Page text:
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Ediet of the King of Naples respecting the Nobleffe. FERDINAND IV. by the grace of God King of the Two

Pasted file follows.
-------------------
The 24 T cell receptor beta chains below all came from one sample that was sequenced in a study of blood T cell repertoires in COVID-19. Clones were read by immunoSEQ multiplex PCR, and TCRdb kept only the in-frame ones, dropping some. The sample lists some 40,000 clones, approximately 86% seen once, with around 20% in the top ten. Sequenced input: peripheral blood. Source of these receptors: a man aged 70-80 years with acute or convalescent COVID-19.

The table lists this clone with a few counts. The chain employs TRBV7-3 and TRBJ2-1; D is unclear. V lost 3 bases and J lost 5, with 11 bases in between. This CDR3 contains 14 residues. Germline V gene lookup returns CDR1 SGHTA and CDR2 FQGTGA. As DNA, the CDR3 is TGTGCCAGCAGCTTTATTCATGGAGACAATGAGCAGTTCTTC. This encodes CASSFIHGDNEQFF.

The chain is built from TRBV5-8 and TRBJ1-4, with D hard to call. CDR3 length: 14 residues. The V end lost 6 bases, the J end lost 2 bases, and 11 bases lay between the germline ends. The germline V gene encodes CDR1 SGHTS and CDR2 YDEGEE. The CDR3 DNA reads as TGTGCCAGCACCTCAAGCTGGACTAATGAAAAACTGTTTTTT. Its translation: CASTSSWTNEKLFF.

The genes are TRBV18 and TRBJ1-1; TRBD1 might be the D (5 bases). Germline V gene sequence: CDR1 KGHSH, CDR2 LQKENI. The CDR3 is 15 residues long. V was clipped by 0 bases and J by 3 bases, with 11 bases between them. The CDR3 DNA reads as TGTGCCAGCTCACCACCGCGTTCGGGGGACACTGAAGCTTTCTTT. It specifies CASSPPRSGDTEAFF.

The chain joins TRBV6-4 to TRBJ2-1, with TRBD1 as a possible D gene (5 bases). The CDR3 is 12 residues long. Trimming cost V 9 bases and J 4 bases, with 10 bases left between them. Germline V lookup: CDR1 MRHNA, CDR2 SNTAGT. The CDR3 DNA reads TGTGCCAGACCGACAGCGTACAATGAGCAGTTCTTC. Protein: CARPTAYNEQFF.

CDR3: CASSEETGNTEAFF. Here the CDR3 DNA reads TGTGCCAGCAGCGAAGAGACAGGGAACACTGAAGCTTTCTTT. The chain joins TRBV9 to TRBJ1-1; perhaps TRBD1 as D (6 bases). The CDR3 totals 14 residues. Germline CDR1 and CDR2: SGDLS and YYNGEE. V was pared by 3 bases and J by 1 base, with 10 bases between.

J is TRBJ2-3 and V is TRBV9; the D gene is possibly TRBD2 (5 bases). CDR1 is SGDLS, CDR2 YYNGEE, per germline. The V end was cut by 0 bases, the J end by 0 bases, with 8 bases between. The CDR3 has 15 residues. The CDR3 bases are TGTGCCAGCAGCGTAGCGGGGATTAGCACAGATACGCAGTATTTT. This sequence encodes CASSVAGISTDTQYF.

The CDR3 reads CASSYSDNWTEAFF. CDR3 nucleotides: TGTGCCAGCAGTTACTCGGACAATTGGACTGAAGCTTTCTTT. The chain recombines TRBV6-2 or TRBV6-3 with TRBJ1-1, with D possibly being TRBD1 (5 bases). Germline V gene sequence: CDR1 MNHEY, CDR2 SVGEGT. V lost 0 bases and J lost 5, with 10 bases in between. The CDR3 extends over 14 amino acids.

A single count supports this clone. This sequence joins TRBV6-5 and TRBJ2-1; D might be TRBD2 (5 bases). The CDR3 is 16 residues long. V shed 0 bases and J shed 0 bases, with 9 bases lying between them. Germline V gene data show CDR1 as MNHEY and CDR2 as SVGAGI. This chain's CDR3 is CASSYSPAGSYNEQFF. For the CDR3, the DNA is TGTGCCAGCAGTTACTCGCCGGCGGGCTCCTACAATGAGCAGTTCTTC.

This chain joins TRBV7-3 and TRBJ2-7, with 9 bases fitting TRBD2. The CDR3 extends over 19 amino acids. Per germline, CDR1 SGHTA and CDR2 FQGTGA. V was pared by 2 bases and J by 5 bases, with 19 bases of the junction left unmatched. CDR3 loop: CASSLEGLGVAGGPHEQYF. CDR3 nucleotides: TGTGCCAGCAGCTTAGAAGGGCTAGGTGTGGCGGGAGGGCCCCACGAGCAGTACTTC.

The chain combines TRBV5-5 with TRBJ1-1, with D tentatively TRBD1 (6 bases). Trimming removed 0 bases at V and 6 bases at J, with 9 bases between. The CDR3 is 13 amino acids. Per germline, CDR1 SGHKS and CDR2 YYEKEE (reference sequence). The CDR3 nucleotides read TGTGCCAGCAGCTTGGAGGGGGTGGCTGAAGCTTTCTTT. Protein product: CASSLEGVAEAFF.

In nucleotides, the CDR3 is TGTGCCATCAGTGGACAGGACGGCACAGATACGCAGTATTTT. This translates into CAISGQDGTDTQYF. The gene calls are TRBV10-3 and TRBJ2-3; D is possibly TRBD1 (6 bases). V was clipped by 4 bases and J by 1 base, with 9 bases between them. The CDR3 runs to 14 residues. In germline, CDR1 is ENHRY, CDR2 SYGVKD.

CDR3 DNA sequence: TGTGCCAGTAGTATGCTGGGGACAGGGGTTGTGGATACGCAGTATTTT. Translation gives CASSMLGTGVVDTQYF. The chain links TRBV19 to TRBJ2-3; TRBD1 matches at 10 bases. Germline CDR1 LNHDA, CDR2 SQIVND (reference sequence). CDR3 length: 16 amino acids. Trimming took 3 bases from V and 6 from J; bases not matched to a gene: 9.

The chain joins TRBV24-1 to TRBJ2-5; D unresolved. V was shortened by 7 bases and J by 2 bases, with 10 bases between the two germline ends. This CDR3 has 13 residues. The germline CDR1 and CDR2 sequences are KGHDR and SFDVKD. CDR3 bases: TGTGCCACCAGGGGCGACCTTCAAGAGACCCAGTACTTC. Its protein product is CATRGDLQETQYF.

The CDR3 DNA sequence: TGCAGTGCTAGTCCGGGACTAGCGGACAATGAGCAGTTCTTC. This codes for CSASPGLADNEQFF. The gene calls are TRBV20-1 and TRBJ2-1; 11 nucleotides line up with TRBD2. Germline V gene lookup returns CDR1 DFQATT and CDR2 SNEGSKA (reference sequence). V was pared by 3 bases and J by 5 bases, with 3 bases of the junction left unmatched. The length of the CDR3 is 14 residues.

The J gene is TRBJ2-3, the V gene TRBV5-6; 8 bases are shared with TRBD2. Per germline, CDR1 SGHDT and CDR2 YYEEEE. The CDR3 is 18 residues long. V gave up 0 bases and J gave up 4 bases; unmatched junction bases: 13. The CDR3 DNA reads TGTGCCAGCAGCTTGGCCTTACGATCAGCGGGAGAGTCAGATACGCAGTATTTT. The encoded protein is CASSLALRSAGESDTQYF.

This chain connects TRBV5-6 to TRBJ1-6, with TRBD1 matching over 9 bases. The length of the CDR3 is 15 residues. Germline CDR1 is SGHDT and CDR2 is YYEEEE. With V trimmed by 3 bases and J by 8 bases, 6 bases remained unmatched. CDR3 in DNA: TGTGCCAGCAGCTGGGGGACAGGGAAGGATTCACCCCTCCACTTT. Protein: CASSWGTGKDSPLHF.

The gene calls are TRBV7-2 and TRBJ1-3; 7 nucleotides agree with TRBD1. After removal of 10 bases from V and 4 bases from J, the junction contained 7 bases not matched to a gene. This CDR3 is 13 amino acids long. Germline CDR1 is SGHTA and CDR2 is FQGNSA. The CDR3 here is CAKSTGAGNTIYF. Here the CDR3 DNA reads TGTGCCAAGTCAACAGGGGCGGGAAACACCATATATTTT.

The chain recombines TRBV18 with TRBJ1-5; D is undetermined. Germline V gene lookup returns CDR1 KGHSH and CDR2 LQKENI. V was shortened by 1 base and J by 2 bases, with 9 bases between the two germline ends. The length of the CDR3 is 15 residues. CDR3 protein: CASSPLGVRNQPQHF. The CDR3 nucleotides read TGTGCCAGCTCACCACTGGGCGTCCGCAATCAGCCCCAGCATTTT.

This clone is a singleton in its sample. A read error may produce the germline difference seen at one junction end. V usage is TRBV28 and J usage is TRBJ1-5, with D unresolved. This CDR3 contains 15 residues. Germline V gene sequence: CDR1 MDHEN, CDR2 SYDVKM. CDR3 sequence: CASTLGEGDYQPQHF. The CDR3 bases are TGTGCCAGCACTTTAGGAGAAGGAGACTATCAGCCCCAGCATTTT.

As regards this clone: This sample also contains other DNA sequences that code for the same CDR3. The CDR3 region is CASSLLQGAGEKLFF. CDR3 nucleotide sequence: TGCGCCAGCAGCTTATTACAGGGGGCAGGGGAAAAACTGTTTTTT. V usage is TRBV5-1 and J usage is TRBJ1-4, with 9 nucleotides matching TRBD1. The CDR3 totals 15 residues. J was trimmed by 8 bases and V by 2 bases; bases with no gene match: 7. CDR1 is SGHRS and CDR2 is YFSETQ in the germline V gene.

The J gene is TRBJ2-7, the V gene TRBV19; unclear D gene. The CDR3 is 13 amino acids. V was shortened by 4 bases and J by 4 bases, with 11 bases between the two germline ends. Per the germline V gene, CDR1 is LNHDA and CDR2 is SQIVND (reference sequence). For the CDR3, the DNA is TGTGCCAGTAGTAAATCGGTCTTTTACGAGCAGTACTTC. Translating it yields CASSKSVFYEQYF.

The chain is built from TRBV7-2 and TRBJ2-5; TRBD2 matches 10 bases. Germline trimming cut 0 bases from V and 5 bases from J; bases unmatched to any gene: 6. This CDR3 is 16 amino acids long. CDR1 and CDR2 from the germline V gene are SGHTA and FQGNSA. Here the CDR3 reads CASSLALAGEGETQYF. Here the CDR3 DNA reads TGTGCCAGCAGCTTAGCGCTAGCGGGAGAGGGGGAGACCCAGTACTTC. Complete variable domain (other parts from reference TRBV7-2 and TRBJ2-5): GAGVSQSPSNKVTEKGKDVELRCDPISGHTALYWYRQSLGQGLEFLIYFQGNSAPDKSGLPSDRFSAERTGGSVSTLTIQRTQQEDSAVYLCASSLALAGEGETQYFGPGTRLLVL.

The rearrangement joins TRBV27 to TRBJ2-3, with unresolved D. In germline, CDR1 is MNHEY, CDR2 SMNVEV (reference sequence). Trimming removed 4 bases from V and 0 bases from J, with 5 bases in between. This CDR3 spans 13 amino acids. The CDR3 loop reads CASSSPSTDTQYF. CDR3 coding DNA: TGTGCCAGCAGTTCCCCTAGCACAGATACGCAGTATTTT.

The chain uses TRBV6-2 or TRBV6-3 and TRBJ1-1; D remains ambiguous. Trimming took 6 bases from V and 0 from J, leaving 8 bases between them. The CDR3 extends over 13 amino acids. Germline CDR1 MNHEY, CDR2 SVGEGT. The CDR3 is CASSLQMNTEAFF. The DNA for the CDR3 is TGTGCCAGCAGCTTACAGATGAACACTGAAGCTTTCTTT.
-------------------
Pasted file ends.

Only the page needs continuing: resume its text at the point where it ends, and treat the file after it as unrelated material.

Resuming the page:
Sicilies, &c. The noblesle of a well-regulated monarchy is its most folid pillar and its best support, as it is also its glory when it bas for the basis of its conduct fidelity and valour-sublime object, to which alone should tend all those institutions, which in monarchies place the nobility as a distinguished and illustrious body amongst the other orders of the state. It is therefore with the most sensible grief that we have lately observed the Sedili and Piazze* of the city of Naples remain in total indifference to the situation of the state, and trust and abandon their fortunes to a troop of corrupt young men, without any attachment to the cause of God and ourselves, suffering them, as is notoriously known, to attack our supreme authority, without opposing that usurpation made upon the power which our Vicar General holds solely and legitimately from us. And although the persons elected and deputed, after having criminally exceeded the limits of their power (yielding, perhaps, to momentary remorse, and embarrassed by circumstances), gave in their resignation to the Piazze, the latter did not think proper to accept it, thereby confirming the revolt and sedition of the elected and the deputies, when it was in their power to accept their resignation, and to select persons known for their attachment to religion and the throne. The Piazze should have done more, and the moment it perceived the excelles committed by the elected and the deputies, thould have revoked the powers with which it intrusted them, and have made choice of more honest and more faithful subjects. Our royal and very merciful mind is far from supposing, in the individuals composing the Piazze, any hostile design or want of attachment to our royal crown: but we could not avoid observing, in those institutions themselves, an intrinsic vice which tended to discourage the good, and afforded to the wicked the means of doing mischief. It has been for a long time known that the wife and honeft Cavalieri had little influence, or rather none at all, in the meetings of the Sedili; for the votes being given by numbers, and not by families, inconsiderate young persons, degenerated or perverted by the corruption of the times, composing the majority in the resolutions, the election frequently fell upon unworthy objects: they, by these means, became a cause of scandal to the good, by reason of their cabals, which procured employment for persons who made them an object of lucre or abuse. Thus the acceflion to the Se